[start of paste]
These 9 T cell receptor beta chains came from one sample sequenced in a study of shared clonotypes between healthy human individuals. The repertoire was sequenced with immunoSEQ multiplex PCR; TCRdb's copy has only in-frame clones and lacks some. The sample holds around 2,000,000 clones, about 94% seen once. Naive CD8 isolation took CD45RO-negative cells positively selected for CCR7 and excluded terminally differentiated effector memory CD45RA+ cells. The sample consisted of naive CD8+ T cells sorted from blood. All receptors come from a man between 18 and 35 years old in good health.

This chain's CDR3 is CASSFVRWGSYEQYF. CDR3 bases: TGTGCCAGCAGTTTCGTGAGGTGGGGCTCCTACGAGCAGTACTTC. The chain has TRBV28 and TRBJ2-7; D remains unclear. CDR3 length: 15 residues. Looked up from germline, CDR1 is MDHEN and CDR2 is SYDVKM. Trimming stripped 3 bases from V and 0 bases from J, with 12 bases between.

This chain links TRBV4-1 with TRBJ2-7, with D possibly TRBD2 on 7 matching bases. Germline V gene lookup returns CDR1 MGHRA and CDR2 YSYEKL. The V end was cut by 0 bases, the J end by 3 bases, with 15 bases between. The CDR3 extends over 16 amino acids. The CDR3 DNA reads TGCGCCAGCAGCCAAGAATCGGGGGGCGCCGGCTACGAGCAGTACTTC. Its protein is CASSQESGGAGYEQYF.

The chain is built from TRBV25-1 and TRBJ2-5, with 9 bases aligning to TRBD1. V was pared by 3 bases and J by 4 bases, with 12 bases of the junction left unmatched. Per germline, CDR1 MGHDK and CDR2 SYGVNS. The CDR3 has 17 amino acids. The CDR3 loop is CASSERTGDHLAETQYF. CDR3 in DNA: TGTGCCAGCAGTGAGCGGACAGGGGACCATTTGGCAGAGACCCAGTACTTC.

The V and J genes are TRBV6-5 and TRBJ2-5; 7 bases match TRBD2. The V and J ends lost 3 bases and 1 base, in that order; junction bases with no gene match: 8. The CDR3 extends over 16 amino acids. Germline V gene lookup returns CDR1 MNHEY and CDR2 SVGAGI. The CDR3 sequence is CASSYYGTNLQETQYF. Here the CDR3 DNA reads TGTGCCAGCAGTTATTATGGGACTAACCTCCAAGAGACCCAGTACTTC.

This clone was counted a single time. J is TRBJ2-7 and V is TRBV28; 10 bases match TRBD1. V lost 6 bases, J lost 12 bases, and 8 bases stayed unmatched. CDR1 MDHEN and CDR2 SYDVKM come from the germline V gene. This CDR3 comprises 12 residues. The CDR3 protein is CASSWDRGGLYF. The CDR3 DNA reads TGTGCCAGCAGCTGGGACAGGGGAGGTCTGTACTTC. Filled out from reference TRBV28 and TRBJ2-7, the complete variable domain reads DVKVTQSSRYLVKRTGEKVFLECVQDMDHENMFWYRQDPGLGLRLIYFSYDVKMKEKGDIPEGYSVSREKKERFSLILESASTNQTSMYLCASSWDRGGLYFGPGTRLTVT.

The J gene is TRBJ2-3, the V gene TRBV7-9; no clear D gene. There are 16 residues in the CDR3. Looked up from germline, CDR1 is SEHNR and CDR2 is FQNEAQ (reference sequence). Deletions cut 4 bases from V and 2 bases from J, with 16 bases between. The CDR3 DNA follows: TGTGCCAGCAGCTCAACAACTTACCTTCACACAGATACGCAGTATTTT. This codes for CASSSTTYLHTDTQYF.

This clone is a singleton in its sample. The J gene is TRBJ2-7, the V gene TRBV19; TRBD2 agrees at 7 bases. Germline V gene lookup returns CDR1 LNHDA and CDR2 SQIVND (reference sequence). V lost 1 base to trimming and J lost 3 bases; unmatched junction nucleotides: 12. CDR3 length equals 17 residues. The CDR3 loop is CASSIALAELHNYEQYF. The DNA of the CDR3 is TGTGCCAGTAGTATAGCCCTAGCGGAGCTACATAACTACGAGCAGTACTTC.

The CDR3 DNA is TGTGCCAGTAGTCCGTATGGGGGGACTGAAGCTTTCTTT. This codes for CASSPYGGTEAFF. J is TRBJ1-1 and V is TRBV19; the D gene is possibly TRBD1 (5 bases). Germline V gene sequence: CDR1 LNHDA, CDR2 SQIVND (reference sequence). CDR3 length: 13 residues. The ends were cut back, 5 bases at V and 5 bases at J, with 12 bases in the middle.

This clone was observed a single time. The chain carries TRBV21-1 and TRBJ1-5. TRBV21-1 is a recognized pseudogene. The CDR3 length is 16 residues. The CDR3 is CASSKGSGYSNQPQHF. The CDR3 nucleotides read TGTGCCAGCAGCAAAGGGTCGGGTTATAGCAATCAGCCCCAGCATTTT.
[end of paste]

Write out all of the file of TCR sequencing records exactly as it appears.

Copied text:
These 9 T cell receptor beta chains came from one sample sequenced in a study of shared clonotypes between healthy human individuals. The repertoire was sequenced with immunoSEQ multiplex PCR; TCRdb's copy has only in-frame clones and lacks some. The sample holds around 2,000,000 clones, about 94% seen once. Naive CD8 isolation took CD45RO-negative cells positively selected for CCR7 and excluded terminally differentiated effector memory CD45RA+ cells. The sample consisted of naive CD8+ T cells sorted from blood. All receptors come from a man between 18 and 35 years old in good health.

This chain's CDR3 is CASSFVRWGSYEQYF. CDR3 bases: TGTGCCAGCAGTTTCGTGAGGTGGGGCTCCTACGAGCAGTACTTC. The chain has TRBV28 and TRBJ2-7; D remains unclear. CDR3 length: 15 residues. Looked up from germline, CDR1 is MDHEN and CDR2 is SYDVKM. Trimming stripped 3 bases from V and 0 bases from J, with 12 bases between.

This chain links TRBV4-1 with TRBJ2-7, with D possibly TRBD2 on 7 matching bases. Germline V gene lookup returns CDR1 MGHRA and CDR2 YSYEKL. The V end was cut by 0 bases, the J end by 3 bases, with 15 bases between. The CDR3 extends over 16 amino acids. The CDR3 DNA reads TGCGCCAGCAGCCAAGAATCGGGGGGCGCCGGCTACGAGCAGTACTTC. Its protein is CASSQESGGAGYEQYF.

The chain is built from TRBV25-1 and TRBJ2-5, with 9 bases aligning to TRBD1. V was pared by 3 bases and J by 4 bases, with 12 bases of the junction left unmatched. Per germline, CDR1 MGHDK and CDR2 SYGVNS. The CDR3 has 17 amino acids. The CDR3 loop is CASSERTGDHLAETQYF. CDR3 in DNA: TGTGCCAGCAGTGAGCGGACAGGGGACCATTTGGCAGAGACCCAGTACTTC.

The V and J genes are TRBV6-5 and TRBJ2-5; 7 bases match TRBD2. The V and J ends lost 3 bases and 1 base, in that order; junction bases with no gene match: 8. The CDR3 extends over 16 amino acids. Germline V gene lookup returns CDR1 MNHEY and CDR2 SVGAGI. The CDR3 sequence is CASSYYGTNLQETQYF. Here the CDR3 DNA reads TGTGCCAGCAGTTATTATGGGACTAACCTCCAAGAGACCCAGTACTTC.

This clone was counted a single time. J is TRBJ2-7 and V is TRBV28; 10 bases match TRBD1. V lost 6 bases, J lost 12 bases, and 8 bases stayed unmatched. CDR1 MDHEN and CDR2 SYDVKM come from the germline V gene. This CDR3 comprises 12 residues. The CDR3 protein is CASSWDRGGLYF. The CDR3 DNA reads TGTGCCAGCAGCTGGGACAGGGGAGGTCTGTACTTC. Filled out from reference TRBV28 and TRBJ2-7, the complete variable domain reads DVKVTQSSRYLVKRTGEKVFLECVQDMDHENMFWYRQDPGLGLRLIYFSYDVKMKEKGDIPEGYSVSREKKERFSLILESASTNQTSMYLCASSWDRGGLYFGPGTRLTVT.

The J gene is TRBJ2-3, the V gene TRBV7-9; no clear D gene. There are 16 residues in the CDR3. Looked up from germline, CDR1 is SEHNR and CDR2 is FQNEAQ (reference sequence). Deletions cut 4 bases from V and 2 bases from J, with 16 bases between. The CDR3 DNA follows: TGTGCCAGCAGCTCAACAACTTACCTTCACACAGATACGCAGTATTTT. This codes for CASSSTTYLHTDTQYF.

This clone is a singleton in its sample. The J gene is TRBJ2-7, the V gene TRBV19; TRBD2 agrees at 7 bases. Germline V gene lookup returns CDR1 LNHDA and CDR2 SQIVND (reference sequence). V lost 1 base to trimming and J lost 3 bases; unmatched junction nucleotides: 12. CDR3 length equals 17 residues. The CDR3 loop is CASSIALAELHNYEQYF. The DNA of the CDR3 is TGTGCCAGTAGTATAGCCCTAGCGGAGCTACATAACTACGAGCAGTACTTC.

The CDR3 DNA is TGTGCCAGTAGTCCGTATGGGGGGACTGAAGCTTTCTTT. This codes for CASSPYGGTEAFF. J is TRBJ1-1 and V is TRBV19; the D gene is possibly TRBD1 (5 bases). Germline V gene sequence: CDR1 LNHDA, CDR2 SQIVND (reference sequence). CDR3 length: 13 residues. The ends were cut back, 5 bases at V and 5 bases at J, with 12 bases in the middle.

This clone was observed a single time. The chain carries TRBV21-1 and TRBJ1-5. TRBV21-1 is a recognized pseudogene. The CDR3 length is 16 residues. The CDR3 is CASSKGSGYSNQPQHF. The CDR3 nucleotides read TGTGCCAGCAGCAAAGGGTCGGGTTATAGCAATCAGCCCCAGCATTTT.